Location of Repository

Psychometric properties of two measures of psychological well-being in adult growth hormone deficiency

By Russell-Jones David L, Gibney James, Bradley Clare, McMillan Carolyn V and Sönksen Peter H

Abstract

<p>Abstract</p> <p>Background</p> <p>Psychometric properties of two measures of psychological well-being were evaluated for adults with growth hormone deficiency (GHD): the General Well-being Index, (GWBI) – British version of the Psychological General Well-being Index, and the 12-item Well-being Questionnaire (W-BQ12).</p> <p>Methods</p> <p>Reliability, structure and other aspects of validity were investigated in a cross-sectional study of 157 adults with treated or untreated GHD, and sensitivity to change in a randomised placebo-controlled study of three months' growth hormone (GH) withdrawal from 12 of 21 GH-treated adults.</p> <p>Results</p> <p>Very high completion rates were evidence that both questionnaires were acceptable to respondents. Factor analyses did not indicate the existence of useful GWBI subscales, but confirmed the validity of calculating a GWBI Total score. However, very high internal consistency reliability (Cronbach's alpha = 0.96, N = 152), probably indicated some item redundancy in the 22-item GWBI. On the other hand, factor analyses confirmed the validity of the three W-BQ12 subscales of Negative Well-being, Energy, and Positive Well-being, each having excellent internal reliability (alphas of 0.86, 0.86 and 0.88, respectively, N from 152 to 154). There was no sign of item redundancy in the highly acceptable Cronbach's alpha of 0.93 (N = 148) for the whole W-BQ12 scale. Whilst neither questionnaire found significant differences between GH-treated and non-GH-treated patients, there were correlations (for GH-treated patients) with duration of GH treatment for GWBI Total (r = -0.36, p = 0.001, N = 85), W-BQ12 Total (r = 0.35, p = 0.001, N = 88) and for all W-BQ12 subscales: thus the longer the duration of GH treatment (ranging from 0.5 to 10 years), the better the well-being. Both questionnaires found that men had significantly better overall well-being than women. The W-BQ12 was more sensitive to change than the GWBI in the GH-Withdrawal study. A significant between-group difference in change in W-BQ12 Energy scores was found [t(18) = 3.25, p = 0.004, 2-tailed]: patients withdrawn from GH had reduced energy at end-point. The GWBI found no significant change.</p> <p>Conclusion</p> <p>The W-BQ12 is recommended in preference to the GWBI to measure well-being in adult GHD: it is considerably shorter, has three useful subscales, and has greater sensitivity to change.</p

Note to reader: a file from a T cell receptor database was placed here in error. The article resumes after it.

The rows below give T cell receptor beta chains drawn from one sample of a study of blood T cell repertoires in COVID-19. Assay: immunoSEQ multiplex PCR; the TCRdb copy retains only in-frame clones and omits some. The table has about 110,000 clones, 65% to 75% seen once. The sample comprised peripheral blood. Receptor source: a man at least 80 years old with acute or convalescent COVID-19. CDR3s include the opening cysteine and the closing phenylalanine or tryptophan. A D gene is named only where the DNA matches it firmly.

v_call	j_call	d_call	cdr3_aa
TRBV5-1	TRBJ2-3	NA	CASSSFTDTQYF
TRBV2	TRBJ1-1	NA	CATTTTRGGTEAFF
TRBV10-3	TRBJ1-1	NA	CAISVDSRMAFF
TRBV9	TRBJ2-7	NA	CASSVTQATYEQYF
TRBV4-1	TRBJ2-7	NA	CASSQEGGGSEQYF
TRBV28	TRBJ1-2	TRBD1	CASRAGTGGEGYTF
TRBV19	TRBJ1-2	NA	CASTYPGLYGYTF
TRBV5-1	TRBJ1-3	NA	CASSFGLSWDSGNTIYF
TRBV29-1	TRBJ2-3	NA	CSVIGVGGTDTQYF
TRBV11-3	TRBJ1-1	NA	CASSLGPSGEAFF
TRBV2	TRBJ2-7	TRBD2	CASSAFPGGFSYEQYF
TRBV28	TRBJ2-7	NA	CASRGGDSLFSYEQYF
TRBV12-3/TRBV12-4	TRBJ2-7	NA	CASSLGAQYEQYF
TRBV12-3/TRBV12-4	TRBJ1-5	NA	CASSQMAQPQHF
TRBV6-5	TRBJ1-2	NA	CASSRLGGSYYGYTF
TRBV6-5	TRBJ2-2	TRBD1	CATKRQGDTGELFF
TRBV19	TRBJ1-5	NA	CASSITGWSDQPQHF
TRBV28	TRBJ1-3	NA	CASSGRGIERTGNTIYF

Topics: Public aspects of medicine, RA1-1270, Medicine, R, DOAJ:Public Health, DOAJ:Health Sciences, Computer applications to medicine. Medical informatics, R858-859.7
Publisher: BioMed Central
Year: 2006
DOI identifier: 10.1186/1477-7525-4-16
OAI identifier: oai:doaj.org/article:16e8660e094344c8a092065017cd5201
Journal:
Download PDF:
Sorry, we are unable to provide the full text but you may find it at the following location(s):
  • https://doaj.org/toc/1477-7525 (external link)
  • http://www.hqlo.com/content/4/... (external link)
  • https://doaj.org/article/16e86... (external link)
  • Suggested articles


    To submit an update or takedown request for this paper, please submit an Update/Correction/Removal Request.